All of us owe a big salute to our farmers who provide our tables with food. These are hard-working men and women who do the kind of jobs that can leave lots of dirty clothes. For those who manage hog, cattle or poultry farms, there is a distinct animal confinement odor that clings to work clothing. So here's some help to keep everything smelling fresh and clean.
To prevent the odors from permeating the rest of your laundry, wash work clothes separately. There are three methods to help control odor.
Fill the washer with warm water and add 1/2 cup non-sudsing household ammonia. Completely submerge the smelly work clothes and soak in the solution of ammonia and warm water for at least 30 minutes. Then wash as usual using a heavy-duty detergent (Tide and Persil are considered heavy-duty). Do not use or add any chlorine bleach. Ammonia and bleach combined produce toxic fumes. If the odor remains, repeat the process.
Hydrogen Peroxide and Baking Soda
Hydrogen peroxide can also be used to control the odor. However, you must be careful because it can cause bleaching and color removal if poured directly on fabrics. Fill the washer with warm water and add one cup hydrogen peroxide and one cup baking soda, mixing well. Completely submerge the stinky items and soak the clothes for at least one hour.
Use this solution right away because hydrogen peroxide loses its potency rather quickly. Do not mix in advance or store in a closed container. This works well because the oxygen molecules in the hydrogen peroxide neutralized the hog or animal odors by bonding to the odor-producing molecules and altering them to allow the odor to be flushed away.
After soaking, wash the items as recommended on the care label with a heavy-duty detergent.
Distilled White Vinegar
Distilled white vinegar is not as effective as ammonia or hydrogen peroxide and baking soda but it will work—it just takes longer. Fill the washer and add two cups distilled white vinegar to warm water. Submerge the clothes and soak them for at least three hours. Wash as usual with a heavy-duty detergent.
Remember that no matter what you use as a soaking solution, follow up with a complete washing cycle.
Drying Washable Clothes
The work clothes should be line dried, preferably outside. Ultra-violet rays from sunlight will help neutralize the odor. If the odor molecules have not been completely removed during the washing routine, using the high heat of the dryer may infuse the odor deeper into the fibers. If you must dry the clothes in a dryer, choose a lower temperature and remove the clothes while still damp to finish air-drying.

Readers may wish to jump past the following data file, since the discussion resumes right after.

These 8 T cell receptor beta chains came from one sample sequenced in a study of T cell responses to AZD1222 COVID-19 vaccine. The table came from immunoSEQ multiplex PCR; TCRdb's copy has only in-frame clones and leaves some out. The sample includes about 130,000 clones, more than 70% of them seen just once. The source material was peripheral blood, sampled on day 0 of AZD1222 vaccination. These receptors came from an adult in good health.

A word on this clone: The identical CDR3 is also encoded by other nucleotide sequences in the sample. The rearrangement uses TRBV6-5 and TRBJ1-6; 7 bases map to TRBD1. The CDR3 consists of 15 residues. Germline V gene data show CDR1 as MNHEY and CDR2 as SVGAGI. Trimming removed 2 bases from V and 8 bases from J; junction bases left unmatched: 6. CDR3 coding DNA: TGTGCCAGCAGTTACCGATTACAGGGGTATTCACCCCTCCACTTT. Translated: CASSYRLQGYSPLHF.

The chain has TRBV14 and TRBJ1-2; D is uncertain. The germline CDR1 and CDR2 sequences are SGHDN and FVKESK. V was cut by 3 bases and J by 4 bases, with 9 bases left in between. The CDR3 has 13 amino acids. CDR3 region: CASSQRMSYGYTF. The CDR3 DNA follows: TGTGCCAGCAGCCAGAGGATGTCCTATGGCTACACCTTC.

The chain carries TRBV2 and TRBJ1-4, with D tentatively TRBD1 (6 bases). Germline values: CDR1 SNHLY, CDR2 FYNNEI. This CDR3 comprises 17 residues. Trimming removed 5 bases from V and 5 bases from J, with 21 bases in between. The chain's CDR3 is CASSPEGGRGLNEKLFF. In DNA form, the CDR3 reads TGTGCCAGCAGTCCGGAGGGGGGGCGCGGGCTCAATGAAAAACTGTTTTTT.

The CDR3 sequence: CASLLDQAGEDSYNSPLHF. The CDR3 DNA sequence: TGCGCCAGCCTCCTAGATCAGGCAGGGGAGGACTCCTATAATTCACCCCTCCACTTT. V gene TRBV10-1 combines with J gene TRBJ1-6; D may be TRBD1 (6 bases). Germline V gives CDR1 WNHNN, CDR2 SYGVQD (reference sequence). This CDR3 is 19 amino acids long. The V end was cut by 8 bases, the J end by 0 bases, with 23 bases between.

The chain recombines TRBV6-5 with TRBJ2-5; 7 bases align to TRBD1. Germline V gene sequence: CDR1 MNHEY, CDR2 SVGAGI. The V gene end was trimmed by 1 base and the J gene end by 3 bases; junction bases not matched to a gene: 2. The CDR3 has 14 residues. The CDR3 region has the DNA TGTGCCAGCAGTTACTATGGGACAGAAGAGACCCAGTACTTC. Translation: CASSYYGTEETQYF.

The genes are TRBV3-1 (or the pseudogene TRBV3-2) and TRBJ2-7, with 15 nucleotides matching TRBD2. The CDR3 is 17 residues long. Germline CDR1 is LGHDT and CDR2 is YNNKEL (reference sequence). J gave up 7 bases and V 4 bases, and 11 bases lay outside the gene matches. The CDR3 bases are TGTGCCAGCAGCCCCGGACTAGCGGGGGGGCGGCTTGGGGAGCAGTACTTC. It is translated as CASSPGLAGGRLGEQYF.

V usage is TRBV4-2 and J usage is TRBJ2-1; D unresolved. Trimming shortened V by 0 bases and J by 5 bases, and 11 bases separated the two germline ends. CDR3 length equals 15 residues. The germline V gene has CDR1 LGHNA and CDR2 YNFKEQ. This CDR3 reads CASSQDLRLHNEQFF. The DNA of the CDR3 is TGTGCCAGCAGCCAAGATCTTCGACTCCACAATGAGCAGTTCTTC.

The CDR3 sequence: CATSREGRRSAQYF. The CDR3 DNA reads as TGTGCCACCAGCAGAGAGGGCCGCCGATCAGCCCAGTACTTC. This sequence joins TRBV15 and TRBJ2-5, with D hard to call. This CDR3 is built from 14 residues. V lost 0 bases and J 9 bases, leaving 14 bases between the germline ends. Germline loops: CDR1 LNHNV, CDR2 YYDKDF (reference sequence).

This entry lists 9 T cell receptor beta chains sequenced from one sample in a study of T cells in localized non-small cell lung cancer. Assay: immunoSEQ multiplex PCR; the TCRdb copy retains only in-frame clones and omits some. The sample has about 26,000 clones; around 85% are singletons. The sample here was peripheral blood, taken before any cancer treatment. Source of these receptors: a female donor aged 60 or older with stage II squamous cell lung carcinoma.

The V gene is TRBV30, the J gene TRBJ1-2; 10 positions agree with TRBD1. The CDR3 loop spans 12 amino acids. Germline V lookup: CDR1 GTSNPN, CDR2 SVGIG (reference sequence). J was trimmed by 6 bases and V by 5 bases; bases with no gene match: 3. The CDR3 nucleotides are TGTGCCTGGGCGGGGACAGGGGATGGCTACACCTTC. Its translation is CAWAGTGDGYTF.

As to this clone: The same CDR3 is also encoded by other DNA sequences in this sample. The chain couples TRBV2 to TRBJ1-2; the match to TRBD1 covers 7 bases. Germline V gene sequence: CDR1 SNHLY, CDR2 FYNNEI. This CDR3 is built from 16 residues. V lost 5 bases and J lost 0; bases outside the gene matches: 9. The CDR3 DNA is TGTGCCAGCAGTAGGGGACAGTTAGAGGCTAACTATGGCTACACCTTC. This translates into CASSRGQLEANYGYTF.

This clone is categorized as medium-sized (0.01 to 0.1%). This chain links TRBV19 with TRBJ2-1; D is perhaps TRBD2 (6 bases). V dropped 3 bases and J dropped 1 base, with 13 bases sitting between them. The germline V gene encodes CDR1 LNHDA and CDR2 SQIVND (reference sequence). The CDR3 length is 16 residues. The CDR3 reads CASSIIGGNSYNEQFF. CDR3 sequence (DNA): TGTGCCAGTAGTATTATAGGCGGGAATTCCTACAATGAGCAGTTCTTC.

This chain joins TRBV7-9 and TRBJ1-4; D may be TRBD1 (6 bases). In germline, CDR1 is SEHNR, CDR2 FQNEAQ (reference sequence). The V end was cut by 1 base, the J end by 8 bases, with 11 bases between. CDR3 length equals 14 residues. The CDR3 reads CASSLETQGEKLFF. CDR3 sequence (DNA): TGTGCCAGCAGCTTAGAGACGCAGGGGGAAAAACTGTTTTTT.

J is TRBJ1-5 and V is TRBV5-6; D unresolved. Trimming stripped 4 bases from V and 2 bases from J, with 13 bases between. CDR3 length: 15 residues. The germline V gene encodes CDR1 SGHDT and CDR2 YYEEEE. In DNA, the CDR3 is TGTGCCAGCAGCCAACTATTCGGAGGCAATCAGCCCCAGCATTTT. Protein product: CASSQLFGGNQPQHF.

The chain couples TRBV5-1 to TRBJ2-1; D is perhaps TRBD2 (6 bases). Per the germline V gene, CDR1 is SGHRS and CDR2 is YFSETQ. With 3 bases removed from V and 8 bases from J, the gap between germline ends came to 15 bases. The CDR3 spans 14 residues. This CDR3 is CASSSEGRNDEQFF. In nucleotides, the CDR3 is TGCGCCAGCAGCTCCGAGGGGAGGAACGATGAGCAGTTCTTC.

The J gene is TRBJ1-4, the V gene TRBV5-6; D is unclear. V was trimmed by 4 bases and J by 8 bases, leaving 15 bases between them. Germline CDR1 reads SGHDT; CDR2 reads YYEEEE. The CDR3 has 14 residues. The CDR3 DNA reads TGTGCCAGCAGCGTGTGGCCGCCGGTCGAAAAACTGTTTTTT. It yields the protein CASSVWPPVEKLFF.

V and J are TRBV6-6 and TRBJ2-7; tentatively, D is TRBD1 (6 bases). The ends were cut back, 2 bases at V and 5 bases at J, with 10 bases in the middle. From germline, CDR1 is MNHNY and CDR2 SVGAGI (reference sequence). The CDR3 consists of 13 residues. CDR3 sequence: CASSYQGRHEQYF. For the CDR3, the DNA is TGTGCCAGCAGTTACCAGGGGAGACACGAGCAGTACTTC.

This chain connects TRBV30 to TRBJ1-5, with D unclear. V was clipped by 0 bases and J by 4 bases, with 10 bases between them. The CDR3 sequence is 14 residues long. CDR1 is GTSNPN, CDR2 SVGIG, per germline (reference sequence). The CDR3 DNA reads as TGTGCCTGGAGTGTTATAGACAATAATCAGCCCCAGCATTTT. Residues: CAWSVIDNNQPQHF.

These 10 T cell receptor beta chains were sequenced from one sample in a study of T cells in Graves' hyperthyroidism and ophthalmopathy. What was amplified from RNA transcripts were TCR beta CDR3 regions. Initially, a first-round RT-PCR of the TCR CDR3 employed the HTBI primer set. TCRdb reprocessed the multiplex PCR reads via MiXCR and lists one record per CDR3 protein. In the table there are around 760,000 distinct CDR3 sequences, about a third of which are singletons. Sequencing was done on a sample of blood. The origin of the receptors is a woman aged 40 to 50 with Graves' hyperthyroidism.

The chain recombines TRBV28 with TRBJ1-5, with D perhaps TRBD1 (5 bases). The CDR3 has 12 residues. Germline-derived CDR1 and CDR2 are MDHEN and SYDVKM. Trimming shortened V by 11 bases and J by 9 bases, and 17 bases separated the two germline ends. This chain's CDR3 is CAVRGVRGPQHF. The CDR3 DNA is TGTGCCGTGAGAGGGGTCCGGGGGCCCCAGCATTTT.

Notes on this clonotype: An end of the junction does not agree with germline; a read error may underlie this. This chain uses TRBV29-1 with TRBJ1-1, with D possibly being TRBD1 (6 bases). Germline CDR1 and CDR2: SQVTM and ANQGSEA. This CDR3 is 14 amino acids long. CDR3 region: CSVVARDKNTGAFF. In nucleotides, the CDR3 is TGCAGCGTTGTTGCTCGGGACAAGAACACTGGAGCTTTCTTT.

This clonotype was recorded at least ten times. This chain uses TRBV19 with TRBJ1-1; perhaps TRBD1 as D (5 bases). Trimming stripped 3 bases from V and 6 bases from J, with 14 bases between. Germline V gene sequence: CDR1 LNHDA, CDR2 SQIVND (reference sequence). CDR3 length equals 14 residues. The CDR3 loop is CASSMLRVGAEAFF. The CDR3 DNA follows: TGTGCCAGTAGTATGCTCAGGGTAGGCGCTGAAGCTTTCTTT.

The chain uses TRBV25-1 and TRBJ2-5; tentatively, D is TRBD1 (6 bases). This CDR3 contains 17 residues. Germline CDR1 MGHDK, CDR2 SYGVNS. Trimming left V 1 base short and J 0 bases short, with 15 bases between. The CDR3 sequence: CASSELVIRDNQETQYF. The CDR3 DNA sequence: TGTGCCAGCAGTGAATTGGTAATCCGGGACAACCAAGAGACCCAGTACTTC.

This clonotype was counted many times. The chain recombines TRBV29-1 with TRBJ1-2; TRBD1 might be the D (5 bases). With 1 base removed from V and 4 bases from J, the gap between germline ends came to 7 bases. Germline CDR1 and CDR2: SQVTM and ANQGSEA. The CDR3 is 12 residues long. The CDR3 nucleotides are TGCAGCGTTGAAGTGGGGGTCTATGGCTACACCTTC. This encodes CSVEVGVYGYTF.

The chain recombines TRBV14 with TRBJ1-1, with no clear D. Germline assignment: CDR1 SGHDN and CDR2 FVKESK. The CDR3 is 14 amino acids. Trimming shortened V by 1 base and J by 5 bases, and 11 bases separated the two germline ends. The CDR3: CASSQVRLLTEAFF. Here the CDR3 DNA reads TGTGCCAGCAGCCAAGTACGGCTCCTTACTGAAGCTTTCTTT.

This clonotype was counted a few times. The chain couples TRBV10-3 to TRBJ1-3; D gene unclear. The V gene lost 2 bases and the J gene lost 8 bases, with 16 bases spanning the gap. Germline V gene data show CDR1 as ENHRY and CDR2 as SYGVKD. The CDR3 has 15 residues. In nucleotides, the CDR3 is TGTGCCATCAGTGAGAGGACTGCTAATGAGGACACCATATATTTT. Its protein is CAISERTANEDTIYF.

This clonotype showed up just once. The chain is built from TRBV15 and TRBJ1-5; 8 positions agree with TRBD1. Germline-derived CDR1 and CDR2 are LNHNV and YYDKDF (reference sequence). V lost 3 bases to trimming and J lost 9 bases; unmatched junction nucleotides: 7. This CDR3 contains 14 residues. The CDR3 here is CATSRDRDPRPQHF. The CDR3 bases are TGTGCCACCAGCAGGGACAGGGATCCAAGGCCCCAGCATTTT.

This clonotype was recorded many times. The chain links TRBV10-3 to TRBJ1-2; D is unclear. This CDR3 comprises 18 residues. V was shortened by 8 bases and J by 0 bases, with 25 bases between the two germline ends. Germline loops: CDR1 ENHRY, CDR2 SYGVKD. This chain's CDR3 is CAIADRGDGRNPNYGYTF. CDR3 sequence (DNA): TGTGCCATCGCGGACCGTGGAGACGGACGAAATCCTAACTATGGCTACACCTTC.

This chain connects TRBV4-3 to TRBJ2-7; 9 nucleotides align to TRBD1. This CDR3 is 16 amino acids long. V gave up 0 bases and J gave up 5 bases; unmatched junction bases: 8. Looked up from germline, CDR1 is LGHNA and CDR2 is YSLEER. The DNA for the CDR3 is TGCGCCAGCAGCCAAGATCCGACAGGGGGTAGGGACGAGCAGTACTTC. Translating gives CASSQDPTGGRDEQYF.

Dry Clean Only Clothes
For non-washable clothing, air thoroughly away from direct sunlight and then take the garments to a professional dry-cleaner. Share your problem (they will probably guess from the aroma), and a good professional should be able to help you.
Carpet and Upholstery
Most farmers know to shed their work clothes in the mudroom or garage. But if the odor makes it way into your home, it can cling to carpet or upholstery. If the contamination is limited to a small area, you can use one of the same cleaning solutions for washable clothes to treat the area. Just mix in smaller quantities.
- One part ammonia to six parts water
- One part hydrogen peroxide and one part baking soda to six parts water
- One part distilled white vinegar to four parts water
Be sure to sponge the area thoroughly and then blot repeatedly to remove the solution. Finish with a rinse with plain water to remove residue. If the area is large, rely on a professional upholstery/carpet cleaner to treat the problem especially if you need more stain removal tips.
To air out the house, open all the windows and use circulation and venting fans. Place bowls of distilled white vinegar around the room to absorb odors.
Morim Ashkan, Guldner, Gregory T. Chlorine Gas Toxicity. StatPearls [Internet], 2020